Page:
- Author: Kathy Keatley Garvey
Ever heard the sound of katydids?
The meadow katydids, the true katydids, the round-headed katydids, the bush katydids and the shiedback katydids?
They're all there, in all their glory.
Entomologist/educator/author/lecturer/photographer/broadcaster Art Evans of Richmond, Va., today posted a link to "Songs of Insects" on his Facebook page with these words: "The evenings and mornings are filled with the songs of crickets, kaytdids and cicadas."
The web page showcases a CD that's the work of Lang Elliott and Wil Hershberger.
Evans say this is "a great way to start identifying these songs of the season."
Indeed, it is.
And his Facebook fans agreed.
Wrote one: "I have a friend who fell in love with tree crickets after hearing a male sing on her balcony...fast forward a few years and she's a tree cricket expert who co-described a new species! As little a thing as an insect's song can change lives...."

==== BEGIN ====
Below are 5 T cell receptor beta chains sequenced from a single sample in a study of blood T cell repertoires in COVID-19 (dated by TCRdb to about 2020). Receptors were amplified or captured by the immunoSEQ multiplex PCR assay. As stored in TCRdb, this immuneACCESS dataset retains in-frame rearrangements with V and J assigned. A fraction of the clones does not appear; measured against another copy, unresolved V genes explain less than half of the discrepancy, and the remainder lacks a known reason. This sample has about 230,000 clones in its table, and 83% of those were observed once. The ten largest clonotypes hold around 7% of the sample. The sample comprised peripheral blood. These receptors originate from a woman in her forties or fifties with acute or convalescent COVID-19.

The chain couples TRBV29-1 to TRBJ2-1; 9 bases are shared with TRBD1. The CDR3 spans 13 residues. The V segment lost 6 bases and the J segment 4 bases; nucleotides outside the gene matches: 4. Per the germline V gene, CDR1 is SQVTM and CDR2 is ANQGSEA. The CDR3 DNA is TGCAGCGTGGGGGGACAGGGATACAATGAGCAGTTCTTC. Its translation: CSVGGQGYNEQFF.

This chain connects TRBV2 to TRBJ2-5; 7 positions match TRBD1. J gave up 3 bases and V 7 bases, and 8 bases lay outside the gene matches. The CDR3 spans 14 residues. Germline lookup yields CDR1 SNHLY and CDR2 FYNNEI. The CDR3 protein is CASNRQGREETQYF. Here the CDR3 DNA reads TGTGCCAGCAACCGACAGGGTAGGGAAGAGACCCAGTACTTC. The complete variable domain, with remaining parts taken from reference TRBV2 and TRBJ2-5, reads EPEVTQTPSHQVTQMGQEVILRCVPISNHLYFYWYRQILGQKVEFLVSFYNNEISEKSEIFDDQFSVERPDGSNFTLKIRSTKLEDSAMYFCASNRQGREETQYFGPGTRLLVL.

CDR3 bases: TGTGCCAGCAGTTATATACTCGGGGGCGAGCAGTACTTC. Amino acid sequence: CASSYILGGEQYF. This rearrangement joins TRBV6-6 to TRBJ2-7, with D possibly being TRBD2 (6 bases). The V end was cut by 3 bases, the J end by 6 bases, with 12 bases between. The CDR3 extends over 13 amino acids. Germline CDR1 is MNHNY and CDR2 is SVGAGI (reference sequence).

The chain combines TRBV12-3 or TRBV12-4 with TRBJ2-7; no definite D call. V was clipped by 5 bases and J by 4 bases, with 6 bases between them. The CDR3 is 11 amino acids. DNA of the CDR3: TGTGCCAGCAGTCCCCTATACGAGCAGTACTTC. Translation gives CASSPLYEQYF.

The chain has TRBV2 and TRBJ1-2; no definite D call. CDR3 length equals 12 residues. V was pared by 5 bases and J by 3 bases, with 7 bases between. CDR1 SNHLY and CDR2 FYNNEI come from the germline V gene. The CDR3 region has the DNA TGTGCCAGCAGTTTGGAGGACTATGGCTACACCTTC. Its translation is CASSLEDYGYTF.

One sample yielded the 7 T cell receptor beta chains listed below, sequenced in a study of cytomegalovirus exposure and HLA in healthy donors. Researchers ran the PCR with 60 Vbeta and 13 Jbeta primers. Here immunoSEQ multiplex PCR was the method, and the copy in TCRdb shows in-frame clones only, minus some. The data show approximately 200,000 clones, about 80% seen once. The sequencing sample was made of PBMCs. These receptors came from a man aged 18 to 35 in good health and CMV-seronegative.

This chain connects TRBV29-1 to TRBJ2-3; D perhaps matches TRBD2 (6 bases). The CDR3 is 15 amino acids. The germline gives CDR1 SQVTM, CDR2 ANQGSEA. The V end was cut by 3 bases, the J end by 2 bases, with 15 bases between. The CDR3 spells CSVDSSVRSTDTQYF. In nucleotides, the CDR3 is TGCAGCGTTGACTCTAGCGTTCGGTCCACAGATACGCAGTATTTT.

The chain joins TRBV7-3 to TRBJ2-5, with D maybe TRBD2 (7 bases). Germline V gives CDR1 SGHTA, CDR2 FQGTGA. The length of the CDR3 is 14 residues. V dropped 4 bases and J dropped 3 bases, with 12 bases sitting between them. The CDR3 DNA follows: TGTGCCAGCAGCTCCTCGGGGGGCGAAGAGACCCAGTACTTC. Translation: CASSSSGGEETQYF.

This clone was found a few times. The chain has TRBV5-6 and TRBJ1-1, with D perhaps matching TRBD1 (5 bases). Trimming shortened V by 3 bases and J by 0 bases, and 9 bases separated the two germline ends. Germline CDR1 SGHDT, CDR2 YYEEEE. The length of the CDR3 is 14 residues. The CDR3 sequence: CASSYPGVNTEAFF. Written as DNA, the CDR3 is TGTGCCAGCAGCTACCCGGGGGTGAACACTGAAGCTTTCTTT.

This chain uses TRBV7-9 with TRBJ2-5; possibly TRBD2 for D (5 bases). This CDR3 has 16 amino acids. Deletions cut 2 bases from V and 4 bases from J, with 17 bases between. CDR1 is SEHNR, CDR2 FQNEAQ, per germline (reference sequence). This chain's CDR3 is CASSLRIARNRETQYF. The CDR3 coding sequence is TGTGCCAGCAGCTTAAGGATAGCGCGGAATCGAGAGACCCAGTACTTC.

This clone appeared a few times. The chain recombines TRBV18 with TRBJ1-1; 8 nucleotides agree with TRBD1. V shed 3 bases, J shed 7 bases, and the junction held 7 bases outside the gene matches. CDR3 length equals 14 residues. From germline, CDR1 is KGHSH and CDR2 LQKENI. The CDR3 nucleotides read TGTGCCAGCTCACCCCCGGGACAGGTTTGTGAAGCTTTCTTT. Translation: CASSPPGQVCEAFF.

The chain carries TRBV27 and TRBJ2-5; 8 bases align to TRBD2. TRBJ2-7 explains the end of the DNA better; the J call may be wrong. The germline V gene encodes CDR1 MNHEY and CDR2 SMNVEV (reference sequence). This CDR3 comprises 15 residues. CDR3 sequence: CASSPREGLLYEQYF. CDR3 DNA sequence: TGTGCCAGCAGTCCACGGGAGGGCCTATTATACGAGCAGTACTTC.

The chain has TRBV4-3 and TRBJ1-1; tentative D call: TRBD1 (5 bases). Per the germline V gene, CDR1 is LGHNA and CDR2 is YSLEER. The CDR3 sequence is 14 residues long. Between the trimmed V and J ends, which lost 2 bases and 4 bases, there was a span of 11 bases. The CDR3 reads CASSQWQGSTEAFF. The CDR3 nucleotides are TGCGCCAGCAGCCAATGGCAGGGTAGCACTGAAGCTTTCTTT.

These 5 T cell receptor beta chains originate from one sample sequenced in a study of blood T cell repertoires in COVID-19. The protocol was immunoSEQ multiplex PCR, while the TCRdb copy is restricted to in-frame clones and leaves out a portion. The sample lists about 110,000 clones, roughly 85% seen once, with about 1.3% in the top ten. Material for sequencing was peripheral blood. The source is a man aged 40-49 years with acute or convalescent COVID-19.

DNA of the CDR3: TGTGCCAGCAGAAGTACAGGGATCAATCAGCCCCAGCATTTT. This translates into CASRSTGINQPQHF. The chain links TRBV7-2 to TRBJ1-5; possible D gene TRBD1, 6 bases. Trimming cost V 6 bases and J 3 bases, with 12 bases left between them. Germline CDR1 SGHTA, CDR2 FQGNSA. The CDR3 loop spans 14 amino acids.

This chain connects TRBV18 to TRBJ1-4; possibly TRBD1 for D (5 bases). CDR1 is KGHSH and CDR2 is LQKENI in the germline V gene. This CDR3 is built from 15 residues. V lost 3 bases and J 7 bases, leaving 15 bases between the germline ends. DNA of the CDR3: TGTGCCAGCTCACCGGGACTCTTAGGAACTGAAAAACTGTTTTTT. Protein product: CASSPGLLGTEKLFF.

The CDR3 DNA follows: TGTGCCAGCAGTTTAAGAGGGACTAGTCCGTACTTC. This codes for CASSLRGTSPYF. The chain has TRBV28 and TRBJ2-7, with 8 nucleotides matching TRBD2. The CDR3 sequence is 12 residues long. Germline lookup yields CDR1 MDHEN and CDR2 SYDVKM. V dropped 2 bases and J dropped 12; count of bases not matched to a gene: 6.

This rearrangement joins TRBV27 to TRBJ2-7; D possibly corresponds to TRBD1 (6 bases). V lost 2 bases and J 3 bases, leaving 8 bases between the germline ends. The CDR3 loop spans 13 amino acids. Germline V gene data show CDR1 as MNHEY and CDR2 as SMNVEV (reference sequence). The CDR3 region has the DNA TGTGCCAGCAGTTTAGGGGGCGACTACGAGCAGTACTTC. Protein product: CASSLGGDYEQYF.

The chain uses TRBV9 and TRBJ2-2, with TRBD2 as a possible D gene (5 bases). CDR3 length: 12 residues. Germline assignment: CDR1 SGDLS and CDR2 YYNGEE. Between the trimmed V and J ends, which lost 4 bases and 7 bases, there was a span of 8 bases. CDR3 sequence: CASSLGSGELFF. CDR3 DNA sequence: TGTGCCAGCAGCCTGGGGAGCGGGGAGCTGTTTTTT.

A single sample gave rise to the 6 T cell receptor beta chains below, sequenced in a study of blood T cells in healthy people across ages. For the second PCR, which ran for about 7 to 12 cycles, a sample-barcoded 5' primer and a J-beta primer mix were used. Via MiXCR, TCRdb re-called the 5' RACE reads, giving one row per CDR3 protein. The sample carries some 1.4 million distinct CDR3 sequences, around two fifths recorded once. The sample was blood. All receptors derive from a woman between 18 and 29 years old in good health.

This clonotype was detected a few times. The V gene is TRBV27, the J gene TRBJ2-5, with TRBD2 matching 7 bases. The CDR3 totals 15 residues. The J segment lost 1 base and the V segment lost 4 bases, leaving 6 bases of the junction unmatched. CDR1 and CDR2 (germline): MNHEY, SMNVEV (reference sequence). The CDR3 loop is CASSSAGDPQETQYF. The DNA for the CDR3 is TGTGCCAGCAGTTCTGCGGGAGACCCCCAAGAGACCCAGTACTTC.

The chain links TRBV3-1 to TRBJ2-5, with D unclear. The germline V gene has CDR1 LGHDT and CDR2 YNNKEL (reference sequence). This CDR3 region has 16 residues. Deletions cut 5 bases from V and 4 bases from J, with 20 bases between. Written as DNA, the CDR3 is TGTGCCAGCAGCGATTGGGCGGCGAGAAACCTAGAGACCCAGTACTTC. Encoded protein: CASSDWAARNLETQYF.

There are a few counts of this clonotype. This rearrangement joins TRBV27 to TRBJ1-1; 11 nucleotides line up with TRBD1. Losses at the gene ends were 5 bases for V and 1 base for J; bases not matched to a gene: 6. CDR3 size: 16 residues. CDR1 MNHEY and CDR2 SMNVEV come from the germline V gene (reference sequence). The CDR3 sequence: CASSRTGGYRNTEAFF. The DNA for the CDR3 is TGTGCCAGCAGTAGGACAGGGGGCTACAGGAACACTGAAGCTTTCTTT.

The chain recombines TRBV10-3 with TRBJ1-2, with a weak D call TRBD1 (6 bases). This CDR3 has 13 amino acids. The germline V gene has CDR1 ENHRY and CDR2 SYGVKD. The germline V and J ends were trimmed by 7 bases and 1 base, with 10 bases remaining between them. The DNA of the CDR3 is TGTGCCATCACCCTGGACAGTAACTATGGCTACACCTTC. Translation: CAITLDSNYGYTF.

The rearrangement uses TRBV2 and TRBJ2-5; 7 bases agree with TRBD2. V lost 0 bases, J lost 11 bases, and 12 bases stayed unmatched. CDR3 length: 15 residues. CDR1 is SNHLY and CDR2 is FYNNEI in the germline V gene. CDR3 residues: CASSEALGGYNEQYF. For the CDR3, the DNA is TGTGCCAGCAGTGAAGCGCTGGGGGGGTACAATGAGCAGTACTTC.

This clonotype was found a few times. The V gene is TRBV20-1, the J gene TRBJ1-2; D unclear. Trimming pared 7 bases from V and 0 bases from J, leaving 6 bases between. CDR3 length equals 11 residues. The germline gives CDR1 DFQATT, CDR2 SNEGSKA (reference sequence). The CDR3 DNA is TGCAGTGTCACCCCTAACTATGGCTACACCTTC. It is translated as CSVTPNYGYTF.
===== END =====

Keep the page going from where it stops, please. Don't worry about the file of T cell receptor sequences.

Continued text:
Added several others:
- "Art--For this reason I love living in the higher rainfall portions of this latitude (nearly the same as Richmond's). The frosts of fall are sad, though--the sudden nocturnal silence."
- "A genuine gift for those of us in Seattle, which is definitely singing insect-deprived!"
- "So now I'll never get to sleep. I'll be trying to identify all those songs that used to lull me into dreamland. Thanks anyway, Art."
Katydids, found throughout most of the world, belong to the family, Tettigoniidae and order Orthoptera.
Among the sounds you'll hear:
Gladiator - Orchelimum gladiator
Sword-bearing - Neonconcephalus ensiger
Least - Atlanticus monticola
If you're not partial to katydids, not to worry. The web page also includes the sounds of assorted crickets and cicadas./span>